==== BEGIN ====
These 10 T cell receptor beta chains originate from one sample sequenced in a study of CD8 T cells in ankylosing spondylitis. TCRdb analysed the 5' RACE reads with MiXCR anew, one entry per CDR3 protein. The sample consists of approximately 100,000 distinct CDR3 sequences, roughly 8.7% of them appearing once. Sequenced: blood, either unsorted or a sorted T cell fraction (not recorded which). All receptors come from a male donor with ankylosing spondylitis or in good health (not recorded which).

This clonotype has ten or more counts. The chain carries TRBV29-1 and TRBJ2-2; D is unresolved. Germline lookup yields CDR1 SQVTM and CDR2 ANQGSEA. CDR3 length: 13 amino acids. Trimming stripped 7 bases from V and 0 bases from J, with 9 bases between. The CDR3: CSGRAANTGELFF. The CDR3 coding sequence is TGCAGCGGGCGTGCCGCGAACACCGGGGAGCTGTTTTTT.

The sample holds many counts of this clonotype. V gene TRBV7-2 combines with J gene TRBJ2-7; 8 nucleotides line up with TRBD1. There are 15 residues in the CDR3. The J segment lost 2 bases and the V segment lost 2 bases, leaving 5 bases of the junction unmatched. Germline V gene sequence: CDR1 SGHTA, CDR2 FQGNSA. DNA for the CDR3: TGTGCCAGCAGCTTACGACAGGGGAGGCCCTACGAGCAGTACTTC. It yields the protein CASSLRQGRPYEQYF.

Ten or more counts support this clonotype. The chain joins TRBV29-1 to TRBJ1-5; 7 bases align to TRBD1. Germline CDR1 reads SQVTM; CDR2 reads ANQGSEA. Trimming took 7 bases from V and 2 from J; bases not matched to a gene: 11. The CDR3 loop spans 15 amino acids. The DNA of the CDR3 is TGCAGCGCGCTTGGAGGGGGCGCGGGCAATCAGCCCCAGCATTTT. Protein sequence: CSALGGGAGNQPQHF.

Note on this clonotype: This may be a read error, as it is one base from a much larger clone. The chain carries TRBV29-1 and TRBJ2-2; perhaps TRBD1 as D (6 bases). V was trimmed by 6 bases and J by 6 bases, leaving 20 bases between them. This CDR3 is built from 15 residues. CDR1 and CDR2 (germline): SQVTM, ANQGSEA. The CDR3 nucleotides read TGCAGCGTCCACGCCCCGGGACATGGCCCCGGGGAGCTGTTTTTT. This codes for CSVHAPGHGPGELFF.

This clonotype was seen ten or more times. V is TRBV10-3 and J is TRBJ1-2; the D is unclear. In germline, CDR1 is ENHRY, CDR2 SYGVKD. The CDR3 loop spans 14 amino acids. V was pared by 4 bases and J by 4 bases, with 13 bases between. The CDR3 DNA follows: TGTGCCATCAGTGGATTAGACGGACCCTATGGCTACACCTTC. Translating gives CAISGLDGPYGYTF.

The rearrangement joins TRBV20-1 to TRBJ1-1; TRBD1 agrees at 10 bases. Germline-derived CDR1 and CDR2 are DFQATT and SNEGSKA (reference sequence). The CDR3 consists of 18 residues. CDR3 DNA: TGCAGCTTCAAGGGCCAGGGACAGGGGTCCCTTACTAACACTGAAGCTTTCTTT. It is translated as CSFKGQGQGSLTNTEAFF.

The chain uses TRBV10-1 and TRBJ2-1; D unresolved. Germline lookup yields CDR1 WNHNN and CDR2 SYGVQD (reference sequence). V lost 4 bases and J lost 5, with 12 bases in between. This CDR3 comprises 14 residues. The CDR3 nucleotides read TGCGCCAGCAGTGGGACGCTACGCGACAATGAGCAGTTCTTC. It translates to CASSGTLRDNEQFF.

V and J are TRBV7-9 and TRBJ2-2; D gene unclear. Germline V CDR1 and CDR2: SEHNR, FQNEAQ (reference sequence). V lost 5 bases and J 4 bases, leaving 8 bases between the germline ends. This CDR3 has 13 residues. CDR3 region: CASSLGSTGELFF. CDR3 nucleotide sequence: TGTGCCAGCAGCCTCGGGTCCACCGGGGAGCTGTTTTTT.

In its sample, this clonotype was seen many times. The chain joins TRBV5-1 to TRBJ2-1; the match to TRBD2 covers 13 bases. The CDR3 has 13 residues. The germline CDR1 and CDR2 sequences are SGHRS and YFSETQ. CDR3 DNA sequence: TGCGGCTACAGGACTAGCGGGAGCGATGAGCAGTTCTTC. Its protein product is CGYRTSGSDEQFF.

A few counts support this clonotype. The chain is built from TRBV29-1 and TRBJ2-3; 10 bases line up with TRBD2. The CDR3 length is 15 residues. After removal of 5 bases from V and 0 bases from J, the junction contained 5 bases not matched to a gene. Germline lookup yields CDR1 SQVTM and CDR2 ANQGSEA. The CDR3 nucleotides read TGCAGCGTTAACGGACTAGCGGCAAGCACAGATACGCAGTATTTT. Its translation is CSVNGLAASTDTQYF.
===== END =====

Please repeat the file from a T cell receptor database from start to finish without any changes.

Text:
These 10 T cell receptor beta chains originate from one sample sequenced in a study of CD8 T cells in ankylosing spondylitis. TCRdb analysed the 5' RACE reads with MiXCR anew, one entry per CDR3 protein. The sample consists of approximately 100,000 distinct CDR3 sequences, roughly 8.7% of them appearing once. Sequenced: blood, either unsorted or a sorted T cell fraction (not recorded which). All receptors come from a male donor with ankylosing spondylitis or in good health (not recorded which).

This clonotype has ten or more counts. The chain carries TRBV29-1 and TRBJ2-2; D is unresolved. Germline lookup yields CDR1 SQVTM and CDR2 ANQGSEA. CDR3 length: 13 amino acids. Trimming stripped 7 bases from V and 0 bases from J, with 9 bases between. The CDR3: CSGRAANTGELFF. The CDR3 coding sequence is TGCAGCGGGCGTGCCGCGAACACCGGGGAGCTGTTTTTT.

The sample holds many counts of this clonotype. V gene TRBV7-2 combines with J gene TRBJ2-7; 8 nucleotides line up with TRBD1. There are 15 residues in the CDR3. The J segment lost 2 bases and the V segment lost 2 bases, leaving 5 bases of the junction unmatched. Germline V gene sequence: CDR1 SGHTA, CDR2 FQGNSA. DNA for the CDR3: TGTGCCAGCAGCTTACGACAGGGGAGGCCCTACGAGCAGTACTTC. It yields the protein CASSLRQGRPYEQYF.

Ten or more counts support this clonotype. The chain joins TRBV29-1 to TRBJ1-5; 7 bases align to TRBD1. Germline CDR1 reads SQVTM; CDR2 reads ANQGSEA. Trimming took 7 bases from V and 2 from J; bases not matched to a gene: 11. The CDR3 loop spans 15 amino acids. The DNA of the CDR3 is TGCAGCGCGCTTGGAGGGGGCGCGGGCAATCAGCCCCAGCATTTT. Protein sequence: CSALGGGAGNQPQHF.

Note on this clonotype: This may be a read error, as it is one base from a much larger clone. The chain carries TRBV29-1 and TRBJ2-2; perhaps TRBD1 as D (6 bases). V was trimmed by 6 bases and J by 6 bases, leaving 20 bases between them. This CDR3 is built from 15 residues. CDR1 and CDR2 (germline): SQVTM, ANQGSEA. The CDR3 nucleotides read TGCAGCGTCCACGCCCCGGGACATGGCCCCGGGGAGCTGTTTTTT. This codes for CSVHAPGHGPGELFF.

This clonotype was seen ten or more times. V is TRBV10-3 and J is TRBJ1-2; the D is unclear. In germline, CDR1 is ENHRY, CDR2 SYGVKD. The CDR3 loop spans 14 amino acids. V was pared by 4 bases and J by 4 bases, with 13 bases between. The CDR3 DNA follows: TGTGCCATCAGTGGATTAGACGGACCCTATGGCTACACCTTC. Translating gives CAISGLDGPYGYTF.

The rearrangement joins TRBV20-1 to TRBJ1-1; TRBD1 agrees at 10 bases. Germline-derived CDR1 and CDR2 are DFQATT and SNEGSKA (reference sequence). The CDR3 consists of 18 residues. CDR3 DNA: TGCAGCTTCAAGGGCCAGGGACAGGGGTCCCTTACTAACACTGAAGCTTTCTTT. It is translated as CSFKGQGQGSLTNTEAFF.

The chain uses TRBV10-1 and TRBJ2-1; D unresolved. Germline lookup yields CDR1 WNHNN and CDR2 SYGVQD (reference sequence). V lost 4 bases and J lost 5, with 12 bases in between. This CDR3 comprises 14 residues. The CDR3 nucleotides read TGCGCCAGCAGTGGGACGCTACGCGACAATGAGCAGTTCTTC. It translates to CASSGTLRDNEQFF.

V and J are TRBV7-9 and TRBJ2-2; D gene unclear. Germline V CDR1 and CDR2: SEHNR, FQNEAQ (reference sequence). V lost 5 bases and J 4 bases, leaving 8 bases between the germline ends. This CDR3 has 13 residues. CDR3 region: CASSLGSTGELFF. CDR3 nucleotide sequence: TGTGCCAGCAGCCTCGGGTCCACCGGGGAGCTGTTTTTT.

In its sample, this clonotype was seen many times. The chain joins TRBV5-1 to TRBJ2-1; the match to TRBD2 covers 13 bases. The CDR3 has 13 residues. The germline CDR1 and CDR2 sequences are SGHRS and YFSETQ. CDR3 DNA sequence: TGCGGCTACAGGACTAGCGGGAGCGATGAGCAGTTCTTC. Its protein product is CGYRTSGSDEQFF.

A few counts support this clonotype. The chain is built from TRBV29-1 and TRBJ2-3; 10 bases line up with TRBD2. The CDR3 length is 15 residues. After removal of 5 bases from V and 0 bases from J, the junction contained 5 bases not matched to a gene. Germline lookup yields CDR1 SQVTM and CDR2 ANQGSEA. The CDR3 nucleotides read TGCAGCGTTAACGGACTAGCGGCAAGCACAGATACGCAGTATTTT. Its translation is CSVNGLAASTDTQYF.